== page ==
June 11, 2002 -- Dogs could soon become man's best friend when it comes to detecting prostate cancer if new research plans are successful.
Researchers at Cambridge University Veterinary School in England are awaiting funding to test the viability of what they call "dognoseis" — detecting the traces of prostate cancer by training dogs to smell signatures of the disease in urine samples.
The veterinary researchers hope that dogs might someday play a role in screening patients for early signs of prostate cancer, although some medical professionals remain skeptical.
"If the dogs can be trained to a high level of accuracy, which we think can be done, then many people can be screened a lot faster and a lot earlier," said Charlie Clarricoates, the lead dog trainer for the project.
Past cases led the Cambridge researchers to think dogs would be up to the task. As detailed in the British medical journal The Lancet in 1989, a border collie-Doberman mix belonging to a British woman repeatedly sniffed a mole on its owner's thigh and once even tried to bite it off. The constant attention prompted the woman to have the lesion examined and she learned it was a malignant melanoma.
"The dog may have saved her life by forcing her to seek medical advice while the mole was still at a thin stage," wrote Hywell Williams and Andrew Pembroke, surgeons at the dermatology department at King's College Hospital in London, in a letter to The Lancet.
In another case, a pet Labrador named Parker repeatedly pushed his nose against his 66-year-old owner's leg, sniffing a lesion through the owner's pants. When the man had the lesion examined, he learned it was a basal cell carcinoma, a form of skin cancer, and had it removed.
Neither dogs showed any interest in their owners' lesions after they were treated.
After seeing the Lancet report, Armand Cognetta, a dermatologist at a clinic in Tallahassee, Fla., began collaborating with a police dog handler to train dogs to locate and retrieve tissue samples of melanoma that had been removed and stored in bottles. When the dog, George, proved 100 percent successful in detecting melanoma samples in tests, Cognetta had it smell suspect areas on his patients' skin. He reported the dog was nearly 100 percent successful in detecting cancerous skin lesions in patients.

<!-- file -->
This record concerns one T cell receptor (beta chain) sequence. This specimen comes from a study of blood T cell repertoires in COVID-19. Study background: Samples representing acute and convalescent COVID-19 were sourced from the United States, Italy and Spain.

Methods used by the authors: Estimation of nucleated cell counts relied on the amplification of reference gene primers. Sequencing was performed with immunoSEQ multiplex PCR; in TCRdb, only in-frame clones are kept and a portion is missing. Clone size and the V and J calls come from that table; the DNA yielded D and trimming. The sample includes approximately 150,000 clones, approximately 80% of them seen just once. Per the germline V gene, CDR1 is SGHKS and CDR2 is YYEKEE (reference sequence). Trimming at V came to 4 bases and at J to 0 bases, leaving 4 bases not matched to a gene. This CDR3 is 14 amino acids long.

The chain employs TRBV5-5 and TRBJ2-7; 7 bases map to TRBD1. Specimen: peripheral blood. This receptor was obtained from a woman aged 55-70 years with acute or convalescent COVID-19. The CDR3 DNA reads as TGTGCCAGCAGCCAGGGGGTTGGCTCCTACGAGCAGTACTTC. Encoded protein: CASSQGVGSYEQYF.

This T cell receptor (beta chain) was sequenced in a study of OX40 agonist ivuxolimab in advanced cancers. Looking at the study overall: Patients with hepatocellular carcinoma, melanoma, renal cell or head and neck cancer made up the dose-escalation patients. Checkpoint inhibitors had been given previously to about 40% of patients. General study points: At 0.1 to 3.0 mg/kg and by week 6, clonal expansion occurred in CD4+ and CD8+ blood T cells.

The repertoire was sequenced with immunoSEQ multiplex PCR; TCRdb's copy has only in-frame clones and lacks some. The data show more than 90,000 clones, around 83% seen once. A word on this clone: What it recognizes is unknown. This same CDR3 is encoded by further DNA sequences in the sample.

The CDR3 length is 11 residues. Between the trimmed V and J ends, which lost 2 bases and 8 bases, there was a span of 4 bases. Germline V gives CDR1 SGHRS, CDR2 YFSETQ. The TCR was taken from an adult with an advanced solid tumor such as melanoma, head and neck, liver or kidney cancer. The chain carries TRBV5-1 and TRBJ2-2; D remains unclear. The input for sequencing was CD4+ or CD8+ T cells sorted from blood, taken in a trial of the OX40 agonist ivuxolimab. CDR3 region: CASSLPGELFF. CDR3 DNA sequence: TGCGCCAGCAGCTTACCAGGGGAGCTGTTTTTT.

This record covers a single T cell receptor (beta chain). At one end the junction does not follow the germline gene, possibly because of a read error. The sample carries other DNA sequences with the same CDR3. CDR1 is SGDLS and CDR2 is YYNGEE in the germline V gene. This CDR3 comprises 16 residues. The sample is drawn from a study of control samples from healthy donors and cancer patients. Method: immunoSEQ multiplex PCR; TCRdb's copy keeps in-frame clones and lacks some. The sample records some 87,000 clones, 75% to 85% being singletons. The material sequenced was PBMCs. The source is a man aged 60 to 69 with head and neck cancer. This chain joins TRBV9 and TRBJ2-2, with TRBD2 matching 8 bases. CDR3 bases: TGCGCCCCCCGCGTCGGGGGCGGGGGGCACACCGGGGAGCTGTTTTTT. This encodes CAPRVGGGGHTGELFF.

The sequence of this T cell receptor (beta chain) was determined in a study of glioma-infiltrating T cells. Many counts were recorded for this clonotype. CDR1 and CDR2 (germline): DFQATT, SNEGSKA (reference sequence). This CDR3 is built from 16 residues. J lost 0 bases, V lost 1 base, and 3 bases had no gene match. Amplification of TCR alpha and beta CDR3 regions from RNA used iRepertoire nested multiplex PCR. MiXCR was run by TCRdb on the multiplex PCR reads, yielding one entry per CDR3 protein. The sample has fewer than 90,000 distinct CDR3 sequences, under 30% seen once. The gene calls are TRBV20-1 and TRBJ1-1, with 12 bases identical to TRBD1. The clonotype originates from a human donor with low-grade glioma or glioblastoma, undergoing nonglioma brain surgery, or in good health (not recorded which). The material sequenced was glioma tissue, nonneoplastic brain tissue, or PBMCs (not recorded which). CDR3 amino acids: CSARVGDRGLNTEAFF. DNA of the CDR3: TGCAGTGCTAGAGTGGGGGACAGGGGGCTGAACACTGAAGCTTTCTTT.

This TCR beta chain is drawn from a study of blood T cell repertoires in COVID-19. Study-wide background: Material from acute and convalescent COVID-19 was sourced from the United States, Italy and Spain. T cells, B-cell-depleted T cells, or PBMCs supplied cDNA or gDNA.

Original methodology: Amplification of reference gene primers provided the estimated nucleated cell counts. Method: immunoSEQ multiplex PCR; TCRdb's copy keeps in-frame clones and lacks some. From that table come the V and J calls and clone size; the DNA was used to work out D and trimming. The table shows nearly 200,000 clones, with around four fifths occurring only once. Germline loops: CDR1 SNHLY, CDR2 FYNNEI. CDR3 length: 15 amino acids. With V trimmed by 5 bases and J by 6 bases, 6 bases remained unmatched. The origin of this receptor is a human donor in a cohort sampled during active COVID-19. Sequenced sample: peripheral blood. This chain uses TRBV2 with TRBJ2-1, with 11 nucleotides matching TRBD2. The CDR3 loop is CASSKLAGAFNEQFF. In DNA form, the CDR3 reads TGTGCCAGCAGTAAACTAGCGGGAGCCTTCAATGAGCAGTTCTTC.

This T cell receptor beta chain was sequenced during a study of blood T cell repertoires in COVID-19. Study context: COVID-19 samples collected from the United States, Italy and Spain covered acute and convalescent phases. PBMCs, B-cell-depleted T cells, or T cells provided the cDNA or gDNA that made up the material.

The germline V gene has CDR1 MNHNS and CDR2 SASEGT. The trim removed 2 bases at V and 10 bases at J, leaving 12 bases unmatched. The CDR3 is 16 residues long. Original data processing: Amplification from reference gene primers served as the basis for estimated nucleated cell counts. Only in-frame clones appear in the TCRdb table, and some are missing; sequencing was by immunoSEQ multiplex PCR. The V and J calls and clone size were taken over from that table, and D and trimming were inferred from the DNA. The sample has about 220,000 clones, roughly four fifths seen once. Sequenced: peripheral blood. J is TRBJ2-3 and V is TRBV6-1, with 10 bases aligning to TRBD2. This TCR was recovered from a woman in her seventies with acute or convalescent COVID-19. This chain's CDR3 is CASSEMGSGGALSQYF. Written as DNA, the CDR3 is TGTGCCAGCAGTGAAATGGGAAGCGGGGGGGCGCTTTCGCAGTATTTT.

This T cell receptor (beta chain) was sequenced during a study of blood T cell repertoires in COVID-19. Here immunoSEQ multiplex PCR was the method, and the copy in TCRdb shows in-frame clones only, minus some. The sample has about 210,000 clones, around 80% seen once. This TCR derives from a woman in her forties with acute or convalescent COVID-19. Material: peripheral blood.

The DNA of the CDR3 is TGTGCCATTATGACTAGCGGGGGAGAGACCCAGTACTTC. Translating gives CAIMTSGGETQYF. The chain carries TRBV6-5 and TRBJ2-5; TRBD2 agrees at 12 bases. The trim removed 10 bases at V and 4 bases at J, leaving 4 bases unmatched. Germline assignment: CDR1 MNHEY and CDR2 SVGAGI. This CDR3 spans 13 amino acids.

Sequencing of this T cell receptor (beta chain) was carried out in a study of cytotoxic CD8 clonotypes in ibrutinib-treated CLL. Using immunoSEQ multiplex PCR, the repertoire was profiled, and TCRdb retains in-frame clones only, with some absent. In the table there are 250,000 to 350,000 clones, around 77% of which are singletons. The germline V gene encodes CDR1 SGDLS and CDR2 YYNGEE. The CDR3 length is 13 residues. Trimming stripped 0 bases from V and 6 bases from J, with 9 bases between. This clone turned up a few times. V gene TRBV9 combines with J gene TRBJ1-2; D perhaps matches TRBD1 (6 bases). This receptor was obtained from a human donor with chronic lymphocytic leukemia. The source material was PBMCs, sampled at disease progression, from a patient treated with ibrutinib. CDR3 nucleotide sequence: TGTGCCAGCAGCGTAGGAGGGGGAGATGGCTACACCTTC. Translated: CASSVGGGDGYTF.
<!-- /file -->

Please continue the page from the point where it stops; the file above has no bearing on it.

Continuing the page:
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While researchers don't know exactly what dogs might smell in the urine of prostate cancer patients, they feel confident the animals will find some unique scent and can be trained to signal for them.
To prepare for the tests, Clarricoates has trained two Labrador retrievers and one German shepherd to run their noses along compartments in a metal trough on the floor. He explains once the project is under way, each compartment will contain the urine samples of men who have prostate cancer and those who do not.
Clarricoates plans to train the dogs to lie down when they smell the urine samples from prostate cancer patients. To reinforce the behavior, he'll use the same tools he uses when training dogs to detect drugs: a tossed tennis ball or a juicy meat treat.
"I know they'll be able to do it. The challenge is they'll have to be 100 percent accurate," he said.
Paul Waggoner, director of the canine program at the Institute for Biological Detection Systems at Auburn University in Alabama, explains dogs are born equipped with one of nature's best smelling tools.
Humans and dogs smell odors using a membrane called the olfactory epithelium. Lining the membrane are receptors topped with tiny hairs that pick up chemicals and transmit the sense of odor by sending electrical chemicals to the brain. While people have about 40 million olfactory receptors, dogs have about 2 billion.
"Depending on what odors there are, dogs can smell from 1,000 to 100,000 times better than people," said Waggoner. "They are very much odor-guided."
Since dogs (particularly Labrador retrievers and German shepherds) have been bred to respond well to human interaction, Waggoner says it's fairly simple to train the animals to signal when they've caught a scent. He estimates it takes about 70 to 100 repetitions over two to three weeks to train a dog to signal an odor.
Clarricoates says he hopes to train his dogs for six months to ensure they become extremely accurate in detecting signs of prostate cancer. But medical professionals say it may be difficult to reach the level of accuracy needed to win government approval for the tests.
"A screening test is not something you can do lightly," said John Voss, an associate professor of clinical internal medicine at University of Virginia Health Systems in Charlottesville, Va. "A positive test leads to a cascade of expensive, intrusive examinations. So you want to be really sure the screening test is a good one."